Monoamine Oxidase Inhibitors (MAOIs)
· Today MAOIs have been largely replaced by the cyclic antide-pressants for the treatment of a variety of psychiatric disorders, but continue to be used in certain types of anxiety and phobias as well as treatment-resistant depression.
· Examples of MAOIs include clorgyline, isocarboxacid, iproniazid, lazabemide, moclobemide, pargyline, phenel-zine, pimozide, selegiline, toloxatone, and tranylcypromine. Irreversible MAOIs such as clorgyline, isocarboxacid, phenel-zine, tranylcypromine, and selegiline are used in the treatment of Parkinsonism. Procarbazine, an antineoplastic agent used in Hodgkin’s disease has weak MAOI activity.
Monoamine oxidase inhibitors (MAOIs) are useful in the treat-ment of depression, agoraphobia, anxiety disorders, bulimia, migraine, panic disorders, obsessive-compulsive disorders, phobic disorders, narcolepsy and Parkinson’s disease.
Monoamine oxidase inhibitors (MAOIs) are rapidly absorbed on oral administration and are metabolised by acetylation, followed by urinary excretion.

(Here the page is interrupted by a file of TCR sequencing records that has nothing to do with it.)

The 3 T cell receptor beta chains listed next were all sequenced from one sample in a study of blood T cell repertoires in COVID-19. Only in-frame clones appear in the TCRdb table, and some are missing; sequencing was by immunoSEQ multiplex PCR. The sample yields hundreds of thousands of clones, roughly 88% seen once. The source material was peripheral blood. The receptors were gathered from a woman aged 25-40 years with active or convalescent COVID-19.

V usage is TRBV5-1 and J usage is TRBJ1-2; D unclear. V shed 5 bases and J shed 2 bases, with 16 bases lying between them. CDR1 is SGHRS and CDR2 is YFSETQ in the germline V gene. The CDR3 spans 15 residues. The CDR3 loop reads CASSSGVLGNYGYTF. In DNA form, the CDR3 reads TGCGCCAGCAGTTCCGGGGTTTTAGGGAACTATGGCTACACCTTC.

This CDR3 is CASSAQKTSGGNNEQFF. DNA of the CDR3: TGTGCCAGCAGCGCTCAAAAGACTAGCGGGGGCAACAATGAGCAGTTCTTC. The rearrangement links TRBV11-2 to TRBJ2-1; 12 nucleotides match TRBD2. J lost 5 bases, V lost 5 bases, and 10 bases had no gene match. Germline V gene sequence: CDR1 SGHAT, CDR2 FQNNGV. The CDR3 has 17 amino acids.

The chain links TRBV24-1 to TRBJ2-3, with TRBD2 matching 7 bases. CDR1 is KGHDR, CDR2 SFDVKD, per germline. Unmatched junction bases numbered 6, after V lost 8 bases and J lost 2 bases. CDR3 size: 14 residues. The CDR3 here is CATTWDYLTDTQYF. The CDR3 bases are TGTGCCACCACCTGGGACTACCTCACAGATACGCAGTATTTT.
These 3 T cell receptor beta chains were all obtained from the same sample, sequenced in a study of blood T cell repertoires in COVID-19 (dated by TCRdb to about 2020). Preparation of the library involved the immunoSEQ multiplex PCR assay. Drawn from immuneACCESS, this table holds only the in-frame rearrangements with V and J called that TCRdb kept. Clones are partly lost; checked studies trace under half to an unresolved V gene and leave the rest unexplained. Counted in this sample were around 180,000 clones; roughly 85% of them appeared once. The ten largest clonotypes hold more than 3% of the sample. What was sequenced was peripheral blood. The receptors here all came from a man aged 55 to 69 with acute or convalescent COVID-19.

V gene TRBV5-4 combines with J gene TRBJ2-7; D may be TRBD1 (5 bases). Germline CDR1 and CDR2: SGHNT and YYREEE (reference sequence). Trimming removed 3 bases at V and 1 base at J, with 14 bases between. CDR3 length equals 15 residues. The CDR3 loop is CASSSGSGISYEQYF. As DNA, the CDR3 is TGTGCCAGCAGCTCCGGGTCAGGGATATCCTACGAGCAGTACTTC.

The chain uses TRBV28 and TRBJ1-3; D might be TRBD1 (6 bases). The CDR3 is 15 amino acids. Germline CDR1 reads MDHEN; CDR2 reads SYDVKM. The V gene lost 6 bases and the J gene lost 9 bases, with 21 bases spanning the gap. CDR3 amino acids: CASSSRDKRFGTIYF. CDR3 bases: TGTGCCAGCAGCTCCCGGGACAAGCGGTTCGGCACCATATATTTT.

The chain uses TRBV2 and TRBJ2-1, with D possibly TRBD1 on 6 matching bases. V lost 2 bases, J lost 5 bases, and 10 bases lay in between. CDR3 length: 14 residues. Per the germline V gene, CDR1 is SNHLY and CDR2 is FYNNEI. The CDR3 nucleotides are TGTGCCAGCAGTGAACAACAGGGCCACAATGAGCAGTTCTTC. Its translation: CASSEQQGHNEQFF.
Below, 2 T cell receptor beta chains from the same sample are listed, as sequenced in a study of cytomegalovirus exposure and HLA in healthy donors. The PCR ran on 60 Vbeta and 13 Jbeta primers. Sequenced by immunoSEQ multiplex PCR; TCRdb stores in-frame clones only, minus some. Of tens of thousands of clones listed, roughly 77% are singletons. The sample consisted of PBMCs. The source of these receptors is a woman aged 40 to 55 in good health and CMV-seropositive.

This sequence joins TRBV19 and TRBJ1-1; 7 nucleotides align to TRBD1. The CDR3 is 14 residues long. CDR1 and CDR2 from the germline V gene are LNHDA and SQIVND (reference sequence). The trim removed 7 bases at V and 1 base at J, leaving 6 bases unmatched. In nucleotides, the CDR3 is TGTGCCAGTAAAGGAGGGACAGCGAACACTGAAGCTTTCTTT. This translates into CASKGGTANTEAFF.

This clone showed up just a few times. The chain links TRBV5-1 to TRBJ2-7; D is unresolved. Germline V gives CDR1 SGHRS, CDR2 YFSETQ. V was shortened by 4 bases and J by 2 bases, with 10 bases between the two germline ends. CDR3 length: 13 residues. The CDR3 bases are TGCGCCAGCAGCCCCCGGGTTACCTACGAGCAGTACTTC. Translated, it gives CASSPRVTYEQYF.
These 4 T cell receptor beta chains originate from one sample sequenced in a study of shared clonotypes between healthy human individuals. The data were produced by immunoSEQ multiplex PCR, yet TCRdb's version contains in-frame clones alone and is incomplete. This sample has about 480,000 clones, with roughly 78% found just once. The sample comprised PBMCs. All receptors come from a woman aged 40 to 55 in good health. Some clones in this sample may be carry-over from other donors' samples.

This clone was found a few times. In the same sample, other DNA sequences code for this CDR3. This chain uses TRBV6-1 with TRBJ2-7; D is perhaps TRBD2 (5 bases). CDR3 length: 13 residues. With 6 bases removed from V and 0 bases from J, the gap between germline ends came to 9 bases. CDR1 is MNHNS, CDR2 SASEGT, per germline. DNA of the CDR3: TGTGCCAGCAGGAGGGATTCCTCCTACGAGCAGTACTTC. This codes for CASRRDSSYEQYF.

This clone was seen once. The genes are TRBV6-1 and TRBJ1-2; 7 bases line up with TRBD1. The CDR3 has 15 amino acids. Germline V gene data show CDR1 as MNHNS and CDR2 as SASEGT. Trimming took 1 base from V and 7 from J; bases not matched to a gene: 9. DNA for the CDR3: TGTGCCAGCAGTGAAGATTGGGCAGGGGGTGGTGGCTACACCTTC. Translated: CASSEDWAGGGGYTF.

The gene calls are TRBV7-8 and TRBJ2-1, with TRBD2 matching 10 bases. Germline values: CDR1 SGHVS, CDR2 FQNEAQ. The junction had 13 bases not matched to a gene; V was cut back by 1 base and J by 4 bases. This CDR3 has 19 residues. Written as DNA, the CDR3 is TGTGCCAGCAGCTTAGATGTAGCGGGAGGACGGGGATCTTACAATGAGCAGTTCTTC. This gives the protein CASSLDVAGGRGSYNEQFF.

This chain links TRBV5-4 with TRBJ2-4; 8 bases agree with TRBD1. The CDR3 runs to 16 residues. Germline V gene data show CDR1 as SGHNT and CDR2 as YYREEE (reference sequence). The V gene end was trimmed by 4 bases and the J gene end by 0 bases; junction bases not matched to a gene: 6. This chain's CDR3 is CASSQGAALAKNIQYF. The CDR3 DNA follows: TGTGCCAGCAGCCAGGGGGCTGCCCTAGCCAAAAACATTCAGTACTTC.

· The MAOIs act (obviously) by inhibiting monoamine oxidase which is a flavin-containing enzyme located in the mitochondrial membrane of liver and central as well as peripheral sympathetic nerve terminals. Monoamine oxidase oxidatively deaminates and inactivates mono-amines, some of which are essential as neurotransmit-ters or modulators of nervous system transmission, e.g.noradrenaline, dopamine, adrenaline, and serotonin. As a result of MAO inhibition, the pool of noradrenaline in the presynaptic sympathetic nerve terminal is expanded which causes the elevation of CNS noradrenaline and dopamine. This is presumed to be the reason for the antidepressant effect of MAOIs.
· Some MAOIs are selective for the monoamine oxidase-A enzyme, located primarily in the placenta, intestines and liver. Others are selective for the monoamine oxidase enzyme B, located primarily in the platelets, brain and liver.
· Others are non-selective. Selectivity is lost in overdose.
o Meclobemide (reversible) and clorgyline (irreversible) are selective MAO-A inhibitors.
o Lazabemide, pargyline and selegiline are selective MAO B inhibitors.
o Phenelzine, tranylcypromine and isocarboxazid are non-selective MAOIs.